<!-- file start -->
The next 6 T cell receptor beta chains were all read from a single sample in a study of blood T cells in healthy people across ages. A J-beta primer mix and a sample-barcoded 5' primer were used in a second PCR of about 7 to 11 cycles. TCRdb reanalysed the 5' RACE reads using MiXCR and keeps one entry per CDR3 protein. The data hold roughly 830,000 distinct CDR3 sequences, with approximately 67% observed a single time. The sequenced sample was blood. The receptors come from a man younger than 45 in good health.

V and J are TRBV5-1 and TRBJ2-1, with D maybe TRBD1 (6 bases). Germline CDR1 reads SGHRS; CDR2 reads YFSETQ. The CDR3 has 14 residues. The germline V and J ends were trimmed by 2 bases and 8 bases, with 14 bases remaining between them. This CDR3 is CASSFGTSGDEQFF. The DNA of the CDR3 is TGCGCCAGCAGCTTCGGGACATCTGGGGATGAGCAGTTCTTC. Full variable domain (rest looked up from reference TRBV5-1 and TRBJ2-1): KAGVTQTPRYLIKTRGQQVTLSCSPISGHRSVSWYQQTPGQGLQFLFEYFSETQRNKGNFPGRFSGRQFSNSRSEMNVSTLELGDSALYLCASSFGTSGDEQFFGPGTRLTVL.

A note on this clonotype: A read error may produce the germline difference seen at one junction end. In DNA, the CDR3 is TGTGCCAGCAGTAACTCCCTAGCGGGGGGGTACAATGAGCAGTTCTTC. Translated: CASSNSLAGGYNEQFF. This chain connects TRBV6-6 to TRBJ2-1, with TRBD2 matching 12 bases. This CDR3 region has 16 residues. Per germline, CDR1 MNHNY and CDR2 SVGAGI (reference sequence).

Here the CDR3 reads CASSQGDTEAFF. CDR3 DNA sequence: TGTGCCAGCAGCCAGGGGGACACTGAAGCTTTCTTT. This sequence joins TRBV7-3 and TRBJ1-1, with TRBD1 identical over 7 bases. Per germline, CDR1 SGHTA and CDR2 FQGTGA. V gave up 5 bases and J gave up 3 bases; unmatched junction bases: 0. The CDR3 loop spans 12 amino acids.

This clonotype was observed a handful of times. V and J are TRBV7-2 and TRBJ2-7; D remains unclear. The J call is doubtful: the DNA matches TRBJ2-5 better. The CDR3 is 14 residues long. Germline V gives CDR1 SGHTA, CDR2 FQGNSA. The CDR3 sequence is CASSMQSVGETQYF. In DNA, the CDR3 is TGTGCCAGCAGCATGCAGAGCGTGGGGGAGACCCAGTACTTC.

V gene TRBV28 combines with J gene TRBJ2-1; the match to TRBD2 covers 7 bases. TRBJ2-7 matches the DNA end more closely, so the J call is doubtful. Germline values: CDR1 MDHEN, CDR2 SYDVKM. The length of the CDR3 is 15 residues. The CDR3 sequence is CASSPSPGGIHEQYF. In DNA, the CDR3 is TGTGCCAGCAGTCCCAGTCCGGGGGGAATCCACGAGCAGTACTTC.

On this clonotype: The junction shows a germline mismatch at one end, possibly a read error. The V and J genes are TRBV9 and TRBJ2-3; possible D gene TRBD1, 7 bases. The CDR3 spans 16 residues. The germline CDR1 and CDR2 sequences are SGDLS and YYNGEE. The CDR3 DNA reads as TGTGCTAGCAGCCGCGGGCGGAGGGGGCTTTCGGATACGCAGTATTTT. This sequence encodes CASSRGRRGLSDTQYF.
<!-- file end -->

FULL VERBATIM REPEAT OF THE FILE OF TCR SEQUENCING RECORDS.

The next 6 T cell receptor beta chains were all read from a single sample in a study of blood T cells in healthy people across ages. A J-beta primer mix and a sample-barcoded 5' primer were used in a second PCR of about 7 to 11 cycles. TCRdb reanalysed the 5' RACE reads using MiXCR and keeps one entry per CDR3 protein. The data hold roughly 830,000 distinct CDR3 sequences, with approximately 67% observed a single time. The sequenced sample was blood. The receptors come from a man younger than 45 in good health.

V and J are TRBV5-1 and TRBJ2-1, with D maybe TRBD1 (6 bases). Germline CDR1 reads SGHRS; CDR2 reads YFSETQ. The CDR3 has 14 residues. The germline V and J ends were trimmed by 2 bases and 8 bases, with 14 bases remaining between them. This CDR3 is CASSFGTSGDEQFF. The DNA of the CDR3 is TGCGCCAGCAGCTTCGGGACATCTGGGGATGAGCAGTTCTTC. Full variable domain (rest looked up from reference TRBV5-1 and TRBJ2-1): KAGVTQTPRYLIKTRGQQVTLSCSPISGHRSVSWYQQTPGQGLQFLFEYFSETQRNKGNFPGRFSGRQFSNSRSEMNVSTLELGDSALYLCASSFGTSGDEQFFGPGTRLTVL.

A note on this clonotype: A read error may produce the germline difference seen at one junction end. In DNA, the CDR3 is TGTGCCAGCAGTAACTCCCTAGCGGGGGGGTACAATGAGCAGTTCTTC. Translated: CASSNSLAGGYNEQFF. This chain connects TRBV6-6 to TRBJ2-1, with TRBD2 matching 12 bases. This CDR3 region has 16 residues. Per germline, CDR1 MNHNY and CDR2 SVGAGI (reference sequence).

Here the CDR3 reads CASSQGDTEAFF. CDR3 DNA sequence: TGTGCCAGCAGCCAGGGGGACACTGAAGCTTTCTTT. This sequence joins TRBV7-3 and TRBJ1-1, with TRBD1 identical over 7 bases. Per germline, CDR1 SGHTA and CDR2 FQGTGA. V gave up 5 bases and J gave up 3 bases; unmatched junction bases: 0. The CDR3 loop spans 12 amino acids.

This clonotype was observed a handful of times. V and J are TRBV7-2 and TRBJ2-7; D remains unclear. The J call is doubtful: the DNA matches TRBJ2-5 better. The CDR3 is 14 residues long. Germline V gives CDR1 SGHTA, CDR2 FQGNSA. The CDR3 sequence is CASSMQSVGETQYF. In DNA, the CDR3 is TGTGCCAGCAGCATGCAGAGCGTGGGGGAGACCCAGTACTTC.

V gene TRBV28 combines with J gene TRBJ2-1; the match to TRBD2 covers 7 bases. TRBJ2-7 matches the DNA end more closely, so the J call is doubtful. Germline values: CDR1 MDHEN, CDR2 SYDVKM. The length of the CDR3 is 15 residues. The CDR3 sequence is CASSPSPGGIHEQYF. In DNA, the CDR3 is TGTGCCAGCAGTCCCAGTCCGGGGGGAATCCACGAGCAGTACTTC.

On this clonotype: The junction shows a germline mismatch at one end, possibly a read error. The V and J genes are TRBV9 and TRBJ2-3; possible D gene TRBD1, 7 bases. The CDR3 spans 16 residues. The germline CDR1 and CDR2 sequences are SGDLS and YYNGEE. The CDR3 DNA reads as TGTGCTAGCAGCCGCGGGCGGAGGGGGCTTTCGGATACGCAGTATTTT. This sequence encodes CASSRGRRGLSDTQYF.